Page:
More Mo Yan

The overlapping world of literary critics and cultural commentators is still arguing about Mo Yan 莫言 and his Nobel Prize. Nobel Literature Laureate from 2009, Romanian-raised Herta Müller calls Mo Yan’s win “a catastrophe” because he “celebrates censorship.” And Anna Sun of the Kenyon Review calls Mo Yan’s writing “diseased“; as for the “shimmering poetry and brutal realism” of his writing as advertised? Sun says “only the ‘brutal realism’ is Mo Yan’s; the ‘shimmering poetry’ comes from a brilliant translator’s work.”
As for the translator, Howard Goldblatt’s “Memory, Speak” is online at Chinese Literature Today. Chinese Literature Today co-founder Jonathan Stalling responds to criticism of Mo Yan with “Mo Yan and the Technicians of Culture.” And an audio interview with Mo Yan has been posted at Granta.
Finally, Tim Parks doesn’t mention Mo Yan in “A Game Without Rules,” but he does say:

For all the different styles of play in different countries and continents, football is a game whose rules can be universally applied. North Korea plays Mexico with a Swedish referee and despite one or two contested offside decisions a result is recorded and one team can pass to the next round without too much discussion. But can we feel so certain when the Swedish referee judges poems from those two countries that he will pick the right winner? Or even that there is a “right” winner? Or even a competition? The Mexican did not write his or her poems with the idea of getting a winning decision over the North Korean, or with a Swedish referee in mind. At least we hope not.

How “International” is Poetry?

At the English Pen site, Michele Hutchison has posted an article titled “How international is poetry?” that looks at the kind of poetry included in international literary festivals like Rotterdam. Here’s a bit of what she says:

If international is taken to mean universal and accessible to all, there are a few stumbling blocks. A haiku is not the same as a sonnet is not the same as badi, but cultural context is just as complex as form. […] The reader/listener’s knowledge or ignorance of a foreign culture is just as limiting to the transmission of literature as a translator’s inability to pick up and carry across all of the layers of meaning, without footnotes.

During the course of the symposium, I learn that K. Satchidanandan has translated his own work into beautiful English and in doing so, he has opted to cut out cultural references which might disturb the Western reading process, for example, ‘rain from the Hindu Treta Yuga period’ has become ‘rain from a bygone age’. Is this globalisation that Tim Parks keeps writing about on the NYR blog at work? Have the poets been invited precisely because they write the kind of neutral, non-culturally specific poetry that translates and travels easily?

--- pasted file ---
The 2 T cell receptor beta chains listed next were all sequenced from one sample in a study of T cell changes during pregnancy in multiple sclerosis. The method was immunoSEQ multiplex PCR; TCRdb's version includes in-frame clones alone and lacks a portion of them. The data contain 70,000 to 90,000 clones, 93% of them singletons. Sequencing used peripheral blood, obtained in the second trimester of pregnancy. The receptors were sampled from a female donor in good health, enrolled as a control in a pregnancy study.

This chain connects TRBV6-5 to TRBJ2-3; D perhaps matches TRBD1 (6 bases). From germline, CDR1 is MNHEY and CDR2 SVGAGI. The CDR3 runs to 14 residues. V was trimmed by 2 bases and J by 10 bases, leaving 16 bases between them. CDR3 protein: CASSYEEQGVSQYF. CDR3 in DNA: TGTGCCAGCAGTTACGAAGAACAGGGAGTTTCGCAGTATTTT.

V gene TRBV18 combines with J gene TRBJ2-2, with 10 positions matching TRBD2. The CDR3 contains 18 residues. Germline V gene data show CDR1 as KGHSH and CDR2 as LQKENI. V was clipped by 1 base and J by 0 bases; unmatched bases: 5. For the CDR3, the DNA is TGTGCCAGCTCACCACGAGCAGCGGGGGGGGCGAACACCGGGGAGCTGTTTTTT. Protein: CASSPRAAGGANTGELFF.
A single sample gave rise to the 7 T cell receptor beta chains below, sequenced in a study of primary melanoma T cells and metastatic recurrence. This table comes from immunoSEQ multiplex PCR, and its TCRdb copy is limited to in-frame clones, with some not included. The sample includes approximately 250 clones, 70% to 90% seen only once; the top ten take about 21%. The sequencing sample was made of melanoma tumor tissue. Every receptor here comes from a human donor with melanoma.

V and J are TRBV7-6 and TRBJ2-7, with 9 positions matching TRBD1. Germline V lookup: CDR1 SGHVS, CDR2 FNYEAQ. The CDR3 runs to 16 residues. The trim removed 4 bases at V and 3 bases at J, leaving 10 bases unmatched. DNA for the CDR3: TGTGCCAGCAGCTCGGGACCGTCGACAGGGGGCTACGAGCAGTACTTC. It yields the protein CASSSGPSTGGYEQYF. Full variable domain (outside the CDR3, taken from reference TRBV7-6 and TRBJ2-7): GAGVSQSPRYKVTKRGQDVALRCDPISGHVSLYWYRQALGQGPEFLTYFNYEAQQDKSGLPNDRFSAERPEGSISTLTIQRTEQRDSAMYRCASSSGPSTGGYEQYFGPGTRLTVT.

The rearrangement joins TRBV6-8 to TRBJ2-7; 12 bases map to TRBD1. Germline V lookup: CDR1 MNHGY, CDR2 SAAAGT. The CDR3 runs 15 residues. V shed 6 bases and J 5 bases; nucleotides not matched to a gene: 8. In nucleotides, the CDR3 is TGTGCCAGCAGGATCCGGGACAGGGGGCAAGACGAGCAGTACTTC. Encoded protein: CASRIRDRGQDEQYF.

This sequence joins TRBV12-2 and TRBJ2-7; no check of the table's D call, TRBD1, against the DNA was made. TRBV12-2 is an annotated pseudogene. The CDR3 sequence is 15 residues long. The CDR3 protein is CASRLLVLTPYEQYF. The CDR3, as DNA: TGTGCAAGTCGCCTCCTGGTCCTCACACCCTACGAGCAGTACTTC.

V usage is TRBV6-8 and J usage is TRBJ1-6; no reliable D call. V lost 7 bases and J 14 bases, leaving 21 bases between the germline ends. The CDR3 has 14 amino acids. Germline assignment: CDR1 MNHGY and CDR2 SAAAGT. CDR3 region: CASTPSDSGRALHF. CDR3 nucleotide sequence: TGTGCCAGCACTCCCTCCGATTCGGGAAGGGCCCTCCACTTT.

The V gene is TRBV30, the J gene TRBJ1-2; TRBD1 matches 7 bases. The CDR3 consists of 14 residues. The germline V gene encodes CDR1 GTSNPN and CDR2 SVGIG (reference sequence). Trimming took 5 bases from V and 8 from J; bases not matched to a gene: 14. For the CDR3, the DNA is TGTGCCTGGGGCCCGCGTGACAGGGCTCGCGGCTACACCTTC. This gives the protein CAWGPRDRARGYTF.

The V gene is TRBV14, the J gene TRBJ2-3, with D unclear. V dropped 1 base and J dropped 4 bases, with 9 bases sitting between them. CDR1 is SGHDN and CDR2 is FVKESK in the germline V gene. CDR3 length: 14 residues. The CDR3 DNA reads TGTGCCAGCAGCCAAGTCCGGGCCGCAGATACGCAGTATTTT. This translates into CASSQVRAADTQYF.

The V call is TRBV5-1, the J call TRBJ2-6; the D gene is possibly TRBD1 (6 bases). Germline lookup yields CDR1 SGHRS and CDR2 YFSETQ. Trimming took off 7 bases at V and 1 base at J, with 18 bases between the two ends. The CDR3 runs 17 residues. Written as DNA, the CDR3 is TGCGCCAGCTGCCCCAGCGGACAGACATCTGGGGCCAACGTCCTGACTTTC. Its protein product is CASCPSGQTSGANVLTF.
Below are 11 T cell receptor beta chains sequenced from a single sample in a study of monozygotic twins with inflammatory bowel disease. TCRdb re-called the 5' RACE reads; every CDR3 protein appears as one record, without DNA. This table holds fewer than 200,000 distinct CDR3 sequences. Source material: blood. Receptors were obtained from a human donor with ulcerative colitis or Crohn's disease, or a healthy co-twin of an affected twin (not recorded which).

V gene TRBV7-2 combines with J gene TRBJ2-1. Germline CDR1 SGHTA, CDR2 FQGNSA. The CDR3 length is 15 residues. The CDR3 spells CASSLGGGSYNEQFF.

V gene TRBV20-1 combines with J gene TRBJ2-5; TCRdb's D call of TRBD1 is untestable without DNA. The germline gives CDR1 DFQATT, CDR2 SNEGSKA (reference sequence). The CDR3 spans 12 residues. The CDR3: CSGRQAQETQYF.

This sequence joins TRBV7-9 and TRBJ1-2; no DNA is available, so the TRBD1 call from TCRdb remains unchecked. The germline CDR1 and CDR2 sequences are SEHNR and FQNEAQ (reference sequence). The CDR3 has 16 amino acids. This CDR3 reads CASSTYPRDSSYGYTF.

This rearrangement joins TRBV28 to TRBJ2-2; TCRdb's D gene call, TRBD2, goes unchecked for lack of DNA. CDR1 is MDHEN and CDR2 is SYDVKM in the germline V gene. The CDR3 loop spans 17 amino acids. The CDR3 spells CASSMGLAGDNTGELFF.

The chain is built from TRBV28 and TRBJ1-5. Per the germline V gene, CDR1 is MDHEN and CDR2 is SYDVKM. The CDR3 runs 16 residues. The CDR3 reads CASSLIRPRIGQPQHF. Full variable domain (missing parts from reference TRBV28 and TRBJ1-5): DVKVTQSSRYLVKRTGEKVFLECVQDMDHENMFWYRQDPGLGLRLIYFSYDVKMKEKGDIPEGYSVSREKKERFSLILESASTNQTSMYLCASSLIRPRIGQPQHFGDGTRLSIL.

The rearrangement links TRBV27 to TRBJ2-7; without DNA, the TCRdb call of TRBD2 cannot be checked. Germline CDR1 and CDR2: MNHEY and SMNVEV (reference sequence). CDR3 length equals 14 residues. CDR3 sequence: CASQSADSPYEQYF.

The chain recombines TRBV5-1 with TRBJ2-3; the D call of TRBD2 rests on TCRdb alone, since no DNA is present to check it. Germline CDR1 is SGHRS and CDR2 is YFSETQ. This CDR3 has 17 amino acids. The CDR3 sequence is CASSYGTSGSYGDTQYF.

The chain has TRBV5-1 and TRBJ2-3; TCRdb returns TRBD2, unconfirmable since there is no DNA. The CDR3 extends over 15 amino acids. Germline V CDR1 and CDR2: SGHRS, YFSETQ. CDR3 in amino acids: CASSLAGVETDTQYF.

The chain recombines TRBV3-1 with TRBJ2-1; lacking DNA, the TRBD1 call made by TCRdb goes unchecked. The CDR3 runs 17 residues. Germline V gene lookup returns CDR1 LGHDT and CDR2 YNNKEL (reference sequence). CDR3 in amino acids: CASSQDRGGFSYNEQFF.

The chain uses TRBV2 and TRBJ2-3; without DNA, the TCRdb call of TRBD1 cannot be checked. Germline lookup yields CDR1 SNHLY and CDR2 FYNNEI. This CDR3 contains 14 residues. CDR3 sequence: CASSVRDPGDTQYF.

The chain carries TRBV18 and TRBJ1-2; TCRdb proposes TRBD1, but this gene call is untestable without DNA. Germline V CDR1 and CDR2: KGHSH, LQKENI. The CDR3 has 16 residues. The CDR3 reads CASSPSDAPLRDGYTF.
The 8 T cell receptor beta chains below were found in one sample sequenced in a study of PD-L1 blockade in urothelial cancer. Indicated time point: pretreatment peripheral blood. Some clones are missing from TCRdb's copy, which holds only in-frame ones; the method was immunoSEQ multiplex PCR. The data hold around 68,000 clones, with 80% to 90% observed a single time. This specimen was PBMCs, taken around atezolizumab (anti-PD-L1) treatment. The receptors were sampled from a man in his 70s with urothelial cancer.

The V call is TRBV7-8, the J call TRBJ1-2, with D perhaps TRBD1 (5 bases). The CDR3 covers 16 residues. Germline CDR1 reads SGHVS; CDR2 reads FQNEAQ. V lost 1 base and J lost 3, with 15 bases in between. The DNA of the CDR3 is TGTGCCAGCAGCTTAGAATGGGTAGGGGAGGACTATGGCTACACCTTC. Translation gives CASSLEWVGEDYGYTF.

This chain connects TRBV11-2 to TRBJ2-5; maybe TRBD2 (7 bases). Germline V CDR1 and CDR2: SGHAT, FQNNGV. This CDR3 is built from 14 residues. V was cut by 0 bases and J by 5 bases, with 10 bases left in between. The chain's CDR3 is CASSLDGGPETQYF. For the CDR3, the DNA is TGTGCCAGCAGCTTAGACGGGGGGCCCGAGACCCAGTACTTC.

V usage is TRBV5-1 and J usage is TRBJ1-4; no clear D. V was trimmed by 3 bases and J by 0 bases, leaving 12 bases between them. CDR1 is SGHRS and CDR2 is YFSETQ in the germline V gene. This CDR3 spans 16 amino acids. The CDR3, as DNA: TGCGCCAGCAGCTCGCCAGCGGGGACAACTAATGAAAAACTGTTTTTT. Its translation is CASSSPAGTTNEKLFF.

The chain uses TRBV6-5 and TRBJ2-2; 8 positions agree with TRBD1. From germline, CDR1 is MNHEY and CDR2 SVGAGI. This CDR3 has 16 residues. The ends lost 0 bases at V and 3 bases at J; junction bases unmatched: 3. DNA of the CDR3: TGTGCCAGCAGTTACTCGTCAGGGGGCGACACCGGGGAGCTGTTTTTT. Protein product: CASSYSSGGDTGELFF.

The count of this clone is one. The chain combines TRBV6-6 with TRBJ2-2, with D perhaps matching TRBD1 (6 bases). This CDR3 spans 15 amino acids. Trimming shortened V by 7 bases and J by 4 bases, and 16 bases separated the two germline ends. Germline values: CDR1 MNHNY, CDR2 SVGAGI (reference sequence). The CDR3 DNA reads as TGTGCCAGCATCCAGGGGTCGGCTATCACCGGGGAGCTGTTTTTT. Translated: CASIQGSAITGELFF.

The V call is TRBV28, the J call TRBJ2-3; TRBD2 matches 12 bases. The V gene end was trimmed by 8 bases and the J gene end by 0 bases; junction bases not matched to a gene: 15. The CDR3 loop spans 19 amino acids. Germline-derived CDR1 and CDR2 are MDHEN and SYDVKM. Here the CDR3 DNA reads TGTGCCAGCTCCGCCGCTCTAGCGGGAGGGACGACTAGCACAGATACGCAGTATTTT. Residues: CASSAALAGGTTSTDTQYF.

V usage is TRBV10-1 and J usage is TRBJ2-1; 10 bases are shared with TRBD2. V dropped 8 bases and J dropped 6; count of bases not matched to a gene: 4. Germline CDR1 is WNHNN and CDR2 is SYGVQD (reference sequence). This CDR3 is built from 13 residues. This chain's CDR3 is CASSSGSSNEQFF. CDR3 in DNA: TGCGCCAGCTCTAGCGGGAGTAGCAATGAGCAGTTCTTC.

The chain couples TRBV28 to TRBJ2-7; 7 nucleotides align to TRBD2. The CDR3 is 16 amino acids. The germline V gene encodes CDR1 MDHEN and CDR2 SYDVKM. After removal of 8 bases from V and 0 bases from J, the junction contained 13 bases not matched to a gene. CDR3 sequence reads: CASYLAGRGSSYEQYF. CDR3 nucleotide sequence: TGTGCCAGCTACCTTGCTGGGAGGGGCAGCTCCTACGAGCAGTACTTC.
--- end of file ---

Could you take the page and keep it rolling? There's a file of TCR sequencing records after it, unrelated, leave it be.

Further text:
In addition to what Tim Parks has written w/r/t fiction, this is also close to what Stephen Owen wrote in a review of Bei Dao‘s 北岛 poetry in 1990: a certain kind of “international” or “world poetry” crops up that translates well, but which gives undue weight to the cultural expectations of readers in Europe and North America at the expense of literary traditions in other parts of the world. Hutchison takes this even further, noting that poetry from other parts of the world may still come up short when judged against writing from the center of the current world system, which will find ways of reiterating its own centrality:

Headliner Ron Silliman, one of the L=A=N=G=U=A=G=E poets, reads work that is playful and incomprehensible. Does he get away with this because he writes in English and refers to the dominant culture? […] Are the most complex and impenetrable poets here the ones who write in English?

While this is an interesting argument to pursue, and important for understanding what’s been happening, and what continues to happen, in literary history around the world, the way the argument slides over too easily into value judgment bothers me. Certainly it’s a problem that local traditions are being sacrificed at the altar of international exchange, but a poem is not necessarily good or bad because it embodies or rejects cultural specificity (to be fair, this is the point Hutchison makes at the conclusion of her post).

Moreover, just as translation can be a vehicle for the global propagation of an American Standard poetry (and we should remember that American Standard usually refers to a toilet), translation can also work against that standardization and remind readers in a new language that writing from around the world can be at least as complex and rewarding as what they’re used to. Hutchison quotes Poetry International magazine’s Correen Dekker, who explains that “translators are more willing to work on texts which allow for a successful end product”; this is true, but for me translating Xi Chuan, I do not judge the success of the end product based on how much it adheres to an ethnocentric vision of poetry cleansed of foreign reference points, but rather on how it expresses an aesthetic experience that can include the complex fullness of what both poetry and Chinese culture can entail.